Growth / Homework
The year when grandma turned one hundred, we
could not see her. Our pandemic eyes not
yet sprouted. But we could feel her warm voice
on speaker phone, so many states away
as we gathered together, one last moment
before the quarantine potted us each
in separate chambers: bedrooms, garage, patio.
Each one of us a growing potato
with ladders of poisonous tendrils that spew
nightshade curses at disrupting door knocks.
Each one of us a confetti gun about
to pop. And yet, our shoots throughout the night
spread far, kept watch. Blooms only burst in light.
My tween in middle school sits at the table,
faces floating on a screen in compartmental
boxes. Brady Bunch squares to a Gen Xer,
like me. That show, like this year, the illusion
of togetherness. We’re all behind walls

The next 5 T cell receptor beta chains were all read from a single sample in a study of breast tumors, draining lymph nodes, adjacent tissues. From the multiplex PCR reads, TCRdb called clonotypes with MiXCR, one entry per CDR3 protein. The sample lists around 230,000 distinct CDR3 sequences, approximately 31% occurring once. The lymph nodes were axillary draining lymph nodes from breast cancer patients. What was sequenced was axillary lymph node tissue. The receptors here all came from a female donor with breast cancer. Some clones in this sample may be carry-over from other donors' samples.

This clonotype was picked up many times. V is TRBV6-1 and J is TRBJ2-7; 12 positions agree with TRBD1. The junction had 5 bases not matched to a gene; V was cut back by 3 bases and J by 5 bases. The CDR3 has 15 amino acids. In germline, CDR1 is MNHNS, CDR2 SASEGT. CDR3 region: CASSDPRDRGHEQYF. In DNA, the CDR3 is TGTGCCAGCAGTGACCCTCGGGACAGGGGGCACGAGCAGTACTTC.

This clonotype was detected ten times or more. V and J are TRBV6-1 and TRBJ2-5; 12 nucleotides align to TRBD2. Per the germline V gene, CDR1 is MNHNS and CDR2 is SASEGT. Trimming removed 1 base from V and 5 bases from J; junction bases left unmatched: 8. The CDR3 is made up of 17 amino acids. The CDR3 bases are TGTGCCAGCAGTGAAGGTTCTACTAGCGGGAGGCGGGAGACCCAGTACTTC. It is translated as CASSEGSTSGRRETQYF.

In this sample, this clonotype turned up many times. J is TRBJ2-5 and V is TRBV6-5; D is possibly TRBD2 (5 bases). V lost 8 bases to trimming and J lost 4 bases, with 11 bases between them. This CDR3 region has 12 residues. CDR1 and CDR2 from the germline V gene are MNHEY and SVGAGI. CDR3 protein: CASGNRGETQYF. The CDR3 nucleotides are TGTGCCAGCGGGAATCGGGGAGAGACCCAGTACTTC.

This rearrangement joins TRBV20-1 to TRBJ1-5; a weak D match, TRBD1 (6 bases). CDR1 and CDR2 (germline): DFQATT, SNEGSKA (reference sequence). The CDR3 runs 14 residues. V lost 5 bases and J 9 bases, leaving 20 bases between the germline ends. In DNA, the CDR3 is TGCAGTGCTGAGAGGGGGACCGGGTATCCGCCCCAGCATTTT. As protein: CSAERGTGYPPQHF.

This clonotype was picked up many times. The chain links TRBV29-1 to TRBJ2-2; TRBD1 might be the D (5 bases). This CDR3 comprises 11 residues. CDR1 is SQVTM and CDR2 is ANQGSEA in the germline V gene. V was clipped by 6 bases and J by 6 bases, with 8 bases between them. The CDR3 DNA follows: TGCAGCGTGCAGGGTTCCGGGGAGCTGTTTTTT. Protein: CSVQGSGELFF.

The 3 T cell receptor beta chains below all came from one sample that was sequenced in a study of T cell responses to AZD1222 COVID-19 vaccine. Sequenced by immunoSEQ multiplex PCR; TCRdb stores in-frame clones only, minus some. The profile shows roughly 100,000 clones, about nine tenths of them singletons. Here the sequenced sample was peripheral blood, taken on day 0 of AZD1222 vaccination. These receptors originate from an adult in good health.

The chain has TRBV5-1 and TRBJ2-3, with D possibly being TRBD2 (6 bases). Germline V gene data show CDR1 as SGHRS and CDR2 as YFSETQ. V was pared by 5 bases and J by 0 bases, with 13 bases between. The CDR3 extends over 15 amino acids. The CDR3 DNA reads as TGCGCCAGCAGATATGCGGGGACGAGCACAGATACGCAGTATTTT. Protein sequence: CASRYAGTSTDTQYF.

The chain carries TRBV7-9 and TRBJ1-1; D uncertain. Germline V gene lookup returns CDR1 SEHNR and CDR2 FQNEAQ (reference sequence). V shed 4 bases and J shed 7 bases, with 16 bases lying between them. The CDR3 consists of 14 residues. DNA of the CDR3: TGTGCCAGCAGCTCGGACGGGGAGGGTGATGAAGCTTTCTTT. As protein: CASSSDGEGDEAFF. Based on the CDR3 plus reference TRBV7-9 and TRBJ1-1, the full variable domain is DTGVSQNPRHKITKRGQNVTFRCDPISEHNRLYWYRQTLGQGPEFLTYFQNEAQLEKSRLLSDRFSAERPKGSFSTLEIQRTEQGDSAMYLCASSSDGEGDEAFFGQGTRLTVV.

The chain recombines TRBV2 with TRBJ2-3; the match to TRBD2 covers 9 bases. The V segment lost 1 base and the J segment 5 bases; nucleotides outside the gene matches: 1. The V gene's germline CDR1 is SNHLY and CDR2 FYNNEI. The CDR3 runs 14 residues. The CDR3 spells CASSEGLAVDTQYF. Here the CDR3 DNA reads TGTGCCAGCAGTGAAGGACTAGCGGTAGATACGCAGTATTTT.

and I can’t blame their wandering eye down
to a different device (another box)
in their lap where they draw their favorite
animated characters. They’re opting out
of this show already of optimism, sunshine—
their figures drawn in dark, with glowing
swords. How does a child decide not
to participate in a course? I never knew
that was an option. There’s a leveling
of our current times, when the fictional
realities, characters, scenarios seem safer
than the ones outside. Escape to astral
depictions of war, other species,
advanced weaponry. That is the place
where a middle schooler feels at home.
On that planet, intensive, without math,
without Roman laws, without religion.
On that planet, “pew-pew!” and brotherhood.
None of the characters suffer alone
in their room, or spend hours and hours
perfecting the curve of thighs, eyes,
battle stances on iPads. I draw myself in,
though my body looks janky, poorly
executed. I remind the main player
of a parallel world, in which homework
is requested by a certain hour, must be legible
to count. I am that character no one
wants around. The force keeps bringing
me back though, back I keep coming
back. Damn it, I’m going to win this war.
My hand moves through the wall—
Katie Kemple grew up in the Shawangunks of New York. You can find her most recent poems in Gleam, Lucky Jefferson, The Racket, Dwelling Literary, and The Collidescope.